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Diwali (English: /dɪˈwɑːliː/), Dewali, Divali, or Deepavali (IAST: dīpāvalī), also known as the Festival of Lights, related to Jain Diwali, Bandi Chhor Divas, Tihar, Swanti, Sohrai, and Bandna, is a religious celebration in Indian religions. It is one of the most important festivals within Hinduism where it generally lasts five days (or six in some regions of India), and is celebrated during the Hindu lunisolar months of Ashvin (according to the amanta tradition) and Kartika (between mid-October and mid-November). It is a post-harvest festival celebrating the bounty following the arrival of the monsoon in the subcontinent.

Diwali symbolises the spiritual "victory of light over darkness, good over evil, and knowledge over ignorance". The festival is widely associated with Lakshmi, goddess of prosperity and Ganesha, god of wisdom and the remover of obstacles, with many other regional traditions connecting the holiday to Sita and Rama, Vishnu, Krishna, Durga, Shiva, Kali, Hanuman, Kubera, Yama, Yami, Dhanvantari, or Vishvakarman. Furthermore, it is a celebration of the day Rama returned to his kingdom in Ayodhya with his wife Sita and his brother Lakshmana after defeating the demon Ravana.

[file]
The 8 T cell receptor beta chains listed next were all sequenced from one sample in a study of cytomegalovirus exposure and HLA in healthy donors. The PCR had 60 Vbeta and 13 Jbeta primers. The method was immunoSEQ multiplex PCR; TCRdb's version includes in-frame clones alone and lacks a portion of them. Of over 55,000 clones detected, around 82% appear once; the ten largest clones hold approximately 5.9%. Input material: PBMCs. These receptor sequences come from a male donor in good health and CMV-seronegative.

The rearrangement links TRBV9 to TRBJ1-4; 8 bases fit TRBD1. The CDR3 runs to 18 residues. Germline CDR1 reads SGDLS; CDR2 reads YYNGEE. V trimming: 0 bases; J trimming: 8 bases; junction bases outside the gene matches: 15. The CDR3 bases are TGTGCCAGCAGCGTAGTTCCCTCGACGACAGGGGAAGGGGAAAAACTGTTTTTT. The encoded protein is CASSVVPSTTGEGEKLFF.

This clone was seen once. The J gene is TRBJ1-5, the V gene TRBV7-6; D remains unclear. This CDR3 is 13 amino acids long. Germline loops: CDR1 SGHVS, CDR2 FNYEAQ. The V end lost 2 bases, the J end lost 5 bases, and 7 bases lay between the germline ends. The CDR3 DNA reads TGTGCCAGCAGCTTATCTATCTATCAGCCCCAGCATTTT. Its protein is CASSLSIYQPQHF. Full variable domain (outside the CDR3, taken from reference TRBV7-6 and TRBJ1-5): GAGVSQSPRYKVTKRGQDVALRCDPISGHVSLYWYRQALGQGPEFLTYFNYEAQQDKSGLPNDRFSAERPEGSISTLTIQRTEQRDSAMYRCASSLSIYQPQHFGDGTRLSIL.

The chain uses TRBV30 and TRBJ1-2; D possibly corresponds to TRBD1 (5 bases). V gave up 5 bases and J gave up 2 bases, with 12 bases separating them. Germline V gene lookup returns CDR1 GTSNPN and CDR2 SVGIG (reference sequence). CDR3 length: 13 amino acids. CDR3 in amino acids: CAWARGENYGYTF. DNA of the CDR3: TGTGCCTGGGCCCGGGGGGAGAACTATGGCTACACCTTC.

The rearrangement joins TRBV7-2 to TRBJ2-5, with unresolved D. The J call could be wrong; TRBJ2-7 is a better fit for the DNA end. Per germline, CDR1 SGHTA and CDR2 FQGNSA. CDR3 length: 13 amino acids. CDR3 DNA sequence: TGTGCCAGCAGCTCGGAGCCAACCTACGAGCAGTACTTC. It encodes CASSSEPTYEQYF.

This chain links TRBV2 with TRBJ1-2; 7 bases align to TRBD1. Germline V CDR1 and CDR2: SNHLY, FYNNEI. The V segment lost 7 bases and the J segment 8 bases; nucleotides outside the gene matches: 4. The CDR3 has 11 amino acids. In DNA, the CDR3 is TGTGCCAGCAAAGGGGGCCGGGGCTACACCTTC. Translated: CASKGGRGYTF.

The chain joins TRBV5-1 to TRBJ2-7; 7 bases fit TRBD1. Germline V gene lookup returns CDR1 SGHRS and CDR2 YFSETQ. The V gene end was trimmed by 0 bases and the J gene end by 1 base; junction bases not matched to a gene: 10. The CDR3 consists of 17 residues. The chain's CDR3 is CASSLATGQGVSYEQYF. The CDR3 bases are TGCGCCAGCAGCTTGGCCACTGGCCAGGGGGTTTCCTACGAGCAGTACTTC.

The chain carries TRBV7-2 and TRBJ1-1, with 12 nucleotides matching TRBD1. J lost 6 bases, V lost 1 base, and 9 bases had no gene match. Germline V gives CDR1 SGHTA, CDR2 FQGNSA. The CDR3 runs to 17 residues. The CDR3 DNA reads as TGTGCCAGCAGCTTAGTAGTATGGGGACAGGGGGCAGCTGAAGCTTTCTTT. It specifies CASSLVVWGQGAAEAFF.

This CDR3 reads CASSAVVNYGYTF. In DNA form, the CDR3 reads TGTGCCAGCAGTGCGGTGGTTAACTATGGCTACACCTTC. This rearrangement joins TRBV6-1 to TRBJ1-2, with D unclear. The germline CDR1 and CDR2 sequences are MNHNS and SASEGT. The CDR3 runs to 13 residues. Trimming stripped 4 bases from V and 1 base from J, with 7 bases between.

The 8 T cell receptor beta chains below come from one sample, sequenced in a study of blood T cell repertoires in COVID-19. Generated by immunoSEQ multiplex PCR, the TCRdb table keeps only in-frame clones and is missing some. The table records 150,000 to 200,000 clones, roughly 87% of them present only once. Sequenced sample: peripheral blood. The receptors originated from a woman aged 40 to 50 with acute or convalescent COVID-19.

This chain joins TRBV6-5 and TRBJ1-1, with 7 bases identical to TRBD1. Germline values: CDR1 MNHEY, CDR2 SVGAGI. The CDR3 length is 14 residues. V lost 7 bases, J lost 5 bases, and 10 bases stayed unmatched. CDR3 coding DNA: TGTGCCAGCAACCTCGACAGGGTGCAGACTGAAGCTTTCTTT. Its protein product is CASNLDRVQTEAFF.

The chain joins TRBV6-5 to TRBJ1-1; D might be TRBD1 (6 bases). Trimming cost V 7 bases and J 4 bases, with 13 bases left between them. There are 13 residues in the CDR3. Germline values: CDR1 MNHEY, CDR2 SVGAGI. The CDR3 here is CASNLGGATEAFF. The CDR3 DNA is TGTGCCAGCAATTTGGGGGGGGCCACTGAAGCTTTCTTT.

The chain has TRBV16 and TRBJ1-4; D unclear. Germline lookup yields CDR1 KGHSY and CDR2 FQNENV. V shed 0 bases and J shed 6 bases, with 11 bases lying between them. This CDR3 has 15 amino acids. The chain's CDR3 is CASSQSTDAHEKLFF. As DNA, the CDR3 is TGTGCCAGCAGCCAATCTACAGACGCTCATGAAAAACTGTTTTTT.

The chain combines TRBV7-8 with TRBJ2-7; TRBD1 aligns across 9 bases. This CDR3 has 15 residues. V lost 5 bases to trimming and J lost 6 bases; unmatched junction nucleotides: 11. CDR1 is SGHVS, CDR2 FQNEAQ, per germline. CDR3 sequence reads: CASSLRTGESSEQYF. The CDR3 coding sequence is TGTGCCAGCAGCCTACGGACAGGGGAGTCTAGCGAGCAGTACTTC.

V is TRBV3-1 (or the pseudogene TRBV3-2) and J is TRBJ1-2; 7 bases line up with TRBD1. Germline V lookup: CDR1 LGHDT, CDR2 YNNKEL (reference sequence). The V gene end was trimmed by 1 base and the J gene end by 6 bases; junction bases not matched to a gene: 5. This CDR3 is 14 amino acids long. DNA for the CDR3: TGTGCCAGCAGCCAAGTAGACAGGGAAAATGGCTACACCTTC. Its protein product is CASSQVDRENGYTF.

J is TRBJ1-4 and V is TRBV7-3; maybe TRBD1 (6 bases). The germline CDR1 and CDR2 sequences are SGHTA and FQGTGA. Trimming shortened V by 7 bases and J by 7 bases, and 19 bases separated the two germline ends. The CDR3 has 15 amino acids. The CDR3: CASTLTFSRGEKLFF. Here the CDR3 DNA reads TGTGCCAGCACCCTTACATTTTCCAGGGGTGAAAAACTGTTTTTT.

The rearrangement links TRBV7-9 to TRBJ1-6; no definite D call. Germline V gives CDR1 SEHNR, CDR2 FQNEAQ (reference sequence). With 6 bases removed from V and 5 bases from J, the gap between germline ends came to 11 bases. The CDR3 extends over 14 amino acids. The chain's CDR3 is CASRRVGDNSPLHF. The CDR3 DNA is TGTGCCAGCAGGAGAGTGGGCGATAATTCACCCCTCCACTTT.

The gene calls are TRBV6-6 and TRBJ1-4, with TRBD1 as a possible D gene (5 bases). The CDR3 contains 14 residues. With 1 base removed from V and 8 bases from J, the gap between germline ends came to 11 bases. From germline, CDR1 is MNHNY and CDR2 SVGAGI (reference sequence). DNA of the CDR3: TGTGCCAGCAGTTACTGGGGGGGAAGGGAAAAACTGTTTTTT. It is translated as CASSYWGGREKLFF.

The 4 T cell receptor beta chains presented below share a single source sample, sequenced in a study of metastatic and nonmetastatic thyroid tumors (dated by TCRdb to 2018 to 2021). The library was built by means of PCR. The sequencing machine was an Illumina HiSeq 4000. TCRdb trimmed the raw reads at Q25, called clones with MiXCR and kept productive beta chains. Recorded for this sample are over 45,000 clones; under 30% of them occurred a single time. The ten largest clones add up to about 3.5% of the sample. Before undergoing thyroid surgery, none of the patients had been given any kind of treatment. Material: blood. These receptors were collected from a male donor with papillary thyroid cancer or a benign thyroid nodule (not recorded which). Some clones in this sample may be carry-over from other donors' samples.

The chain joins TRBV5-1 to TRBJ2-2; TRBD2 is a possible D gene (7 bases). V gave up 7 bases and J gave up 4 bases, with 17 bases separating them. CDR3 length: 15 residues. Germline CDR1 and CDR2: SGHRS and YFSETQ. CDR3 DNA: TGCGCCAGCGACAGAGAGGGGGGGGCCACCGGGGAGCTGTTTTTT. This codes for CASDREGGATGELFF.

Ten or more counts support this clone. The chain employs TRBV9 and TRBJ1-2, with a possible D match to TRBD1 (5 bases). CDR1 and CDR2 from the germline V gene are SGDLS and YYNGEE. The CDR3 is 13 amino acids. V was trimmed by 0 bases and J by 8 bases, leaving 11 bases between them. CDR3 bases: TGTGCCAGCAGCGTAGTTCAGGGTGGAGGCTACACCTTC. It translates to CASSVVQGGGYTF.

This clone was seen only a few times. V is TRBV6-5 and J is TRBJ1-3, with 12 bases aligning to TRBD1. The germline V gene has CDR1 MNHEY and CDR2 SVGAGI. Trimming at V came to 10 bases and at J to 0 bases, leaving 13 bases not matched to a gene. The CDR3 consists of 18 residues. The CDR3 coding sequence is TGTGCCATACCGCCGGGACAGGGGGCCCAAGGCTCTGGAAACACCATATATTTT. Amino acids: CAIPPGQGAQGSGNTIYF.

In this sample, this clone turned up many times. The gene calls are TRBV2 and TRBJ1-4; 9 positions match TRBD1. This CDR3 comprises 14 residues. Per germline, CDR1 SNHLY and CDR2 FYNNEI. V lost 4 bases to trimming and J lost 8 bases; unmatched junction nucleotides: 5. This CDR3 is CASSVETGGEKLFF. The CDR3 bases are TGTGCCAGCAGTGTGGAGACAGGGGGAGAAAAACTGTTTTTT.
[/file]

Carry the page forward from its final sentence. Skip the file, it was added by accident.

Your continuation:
During the festival, Hindus, Jains and Sikhs illuminate their homes, temples and workspaces with diyas (oil lamps), candles and lanterns Hindus, in particular, have a ritual oil bath at dawn on each day of the festival. Diwali is also marked with fireworks and the decoration of floors with rangoli designs, and other parts of the house with jhalars. Food is a major focus with families partaking in feasts and sharing mithai.

The festival is an annual homecoming and bonding period not only for families, but also for communities and associations, particularly those in urban areas, which will organise activities, events and gatherings. Many towns organise community parades and fairs with parades or music and dance performances in parks. Some Hindus, Jains and Sikhs will send Diwali greeting cards to family near and far during the festive season, occasionally with boxes of Indian confectionery. Another aspect of the festival is remembering the ancestors.

Originally a Hindu festival, Diwali is now also celebrated by other faiths The Jains observe their own Diwali which marks the final liberation of Mahavira, the Sikhs celebrate Bandi Chhor Divas to mark the release of Guru Hargobind from a Mughal prison. Newar Buddhists, unlike other Buddhists, celebrate Diwali by worshipping Lakshmi, while the Hindus of Eastern India and Bangladesh generally celebrate Diwali by worshipping the goddess Kali.

Diwali is also a major cultural event for the Hindu, Sikh, and Jain diaspora. The main day of the festival of Diwali (the day of Lakshmi Puja) is an official holiday in Fiji, Guyana, India, Malaysia, Mauritius, Myanmar, Nepal, Pakistan, Singapore, Sri Lanka, Suriname, and Trinidad and Tobago.

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